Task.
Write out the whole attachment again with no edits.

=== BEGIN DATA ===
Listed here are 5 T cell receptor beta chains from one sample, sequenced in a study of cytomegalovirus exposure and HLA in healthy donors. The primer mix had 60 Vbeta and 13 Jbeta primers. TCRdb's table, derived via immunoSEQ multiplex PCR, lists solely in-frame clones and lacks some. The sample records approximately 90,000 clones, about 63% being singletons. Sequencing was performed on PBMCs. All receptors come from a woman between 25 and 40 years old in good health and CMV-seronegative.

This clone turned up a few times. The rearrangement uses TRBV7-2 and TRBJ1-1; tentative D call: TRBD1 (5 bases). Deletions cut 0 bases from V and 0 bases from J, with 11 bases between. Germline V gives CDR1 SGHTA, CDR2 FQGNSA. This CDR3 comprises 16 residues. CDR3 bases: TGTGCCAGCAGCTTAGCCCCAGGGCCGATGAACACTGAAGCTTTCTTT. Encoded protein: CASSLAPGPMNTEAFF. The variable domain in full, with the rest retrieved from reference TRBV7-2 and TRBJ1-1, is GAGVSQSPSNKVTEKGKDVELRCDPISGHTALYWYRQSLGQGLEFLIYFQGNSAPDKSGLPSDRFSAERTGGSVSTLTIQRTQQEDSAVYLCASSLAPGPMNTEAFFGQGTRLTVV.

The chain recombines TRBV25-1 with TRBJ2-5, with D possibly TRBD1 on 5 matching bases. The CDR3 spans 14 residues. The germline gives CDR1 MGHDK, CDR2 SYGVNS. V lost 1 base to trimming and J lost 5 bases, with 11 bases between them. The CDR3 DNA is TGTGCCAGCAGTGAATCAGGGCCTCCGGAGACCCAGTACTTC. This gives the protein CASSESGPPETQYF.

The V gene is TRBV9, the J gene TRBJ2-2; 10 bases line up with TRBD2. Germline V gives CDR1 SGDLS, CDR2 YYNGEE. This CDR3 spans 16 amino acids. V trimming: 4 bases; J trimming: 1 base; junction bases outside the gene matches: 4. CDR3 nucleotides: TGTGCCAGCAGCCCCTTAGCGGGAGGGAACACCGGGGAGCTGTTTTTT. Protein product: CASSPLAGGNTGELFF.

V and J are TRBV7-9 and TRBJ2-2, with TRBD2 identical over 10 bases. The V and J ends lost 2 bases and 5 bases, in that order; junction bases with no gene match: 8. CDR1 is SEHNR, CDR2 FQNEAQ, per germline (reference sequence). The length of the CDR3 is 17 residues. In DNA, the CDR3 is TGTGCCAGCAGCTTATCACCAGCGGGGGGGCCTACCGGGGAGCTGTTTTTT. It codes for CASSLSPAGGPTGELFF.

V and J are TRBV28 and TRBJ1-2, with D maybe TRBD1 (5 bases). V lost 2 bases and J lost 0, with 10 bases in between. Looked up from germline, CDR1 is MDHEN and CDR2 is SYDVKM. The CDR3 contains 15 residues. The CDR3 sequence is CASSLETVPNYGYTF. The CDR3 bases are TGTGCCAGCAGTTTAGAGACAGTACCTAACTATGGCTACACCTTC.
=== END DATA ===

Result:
Listed here are 5 T cell receptor beta chains from one sample, sequenced in a study of cytomegalovirus exposure and HLA in healthy donors. The primer mix had 60 Vbeta and 13 Jbeta primers. TCRdb's table, derived via immunoSEQ multiplex PCR, lists solely in-frame clones and lacks some. The sample records approximately 90,000 clones, about 63% being singletons. Sequencing was performed on PBMCs. All receptors come from a woman between 25 and 40 years old in good health and CMV-seronegative.

This clone turned up a few times. The rearrangement uses TRBV7-2 and TRBJ1-1; tentative D call: TRBD1 (5 bases). Deletions cut 0 bases from V and 0 bases from J, with 11 bases between. Germline V gives CDR1 SGHTA, CDR2 FQGNSA. This CDR3 comprises 16 residues. CDR3 bases: TGTGCCAGCAGCTTAGCCCCAGGGCCGATGAACACTGAAGCTTTCTTT. Encoded protein: CASSLAPGPMNTEAFF. The variable domain in full, with the rest retrieved from reference TRBV7-2 and TRBJ1-1, is GAGVSQSPSNKVTEKGKDVELRCDPISGHTALYWYRQSLGQGLEFLIYFQGNSAPDKSGLPSDRFSAERTGGSVSTLTIQRTQQEDSAVYLCASSLAPGPMNTEAFFGQGTRLTVV.

The chain recombines TRBV25-1 with TRBJ2-5, with D possibly TRBD1 on 5 matching bases. The CDR3 spans 14 residues. The germline gives CDR1 MGHDK, CDR2 SYGVNS. V lost 1 base to trimming and J lost 5 bases, with 11 bases between them. The CDR3 DNA is TGTGCCAGCAGTGAATCAGGGCCTCCGGAGACCCAGTACTTC. This gives the protein CASSESGPPETQYF.

The V gene is TRBV9, the J gene TRBJ2-2; 10 bases line up with TRBD2. Germline V gives CDR1 SGDLS, CDR2 YYNGEE. This CDR3 spans 16 amino acids. V trimming: 4 bases; J trimming: 1 base; junction bases outside the gene matches: 4. CDR3 nucleotides: TGTGCCAGCAGCCCCTTAGCGGGAGGGAACACCGGGGAGCTGTTTTTT. Protein product: CASSPLAGGNTGELFF.

V and J are TRBV7-9 and TRBJ2-2, with TRBD2 identical over 10 bases. The V and J ends lost 2 bases and 5 bases, in that order; junction bases with no gene match: 8. CDR1 is SEHNR, CDR2 FQNEAQ, per germline (reference sequence). The length of the CDR3 is 17 residues. In DNA, the CDR3 is TGTGCCAGCAGCTTATCACCAGCGGGGGGGCCTACCGGGGAGCTGTTTTTT. It codes for CASSLSPAGGPTGELFF.

V and J are TRBV28 and TRBJ1-2, with D maybe TRBD1 (5 bases). V lost 2 bases and J lost 0, with 10 bases in between. Looked up from germline, CDR1 is MDHEN and CDR2 is SYDVKM. The CDR3 contains 15 residues. The CDR3 sequence is CASSLETVPNYGYTF. The CDR3 bases are TGTGCCAGCAGTTTAGAGACAGTACCTAACTATGGCTACACCTTC.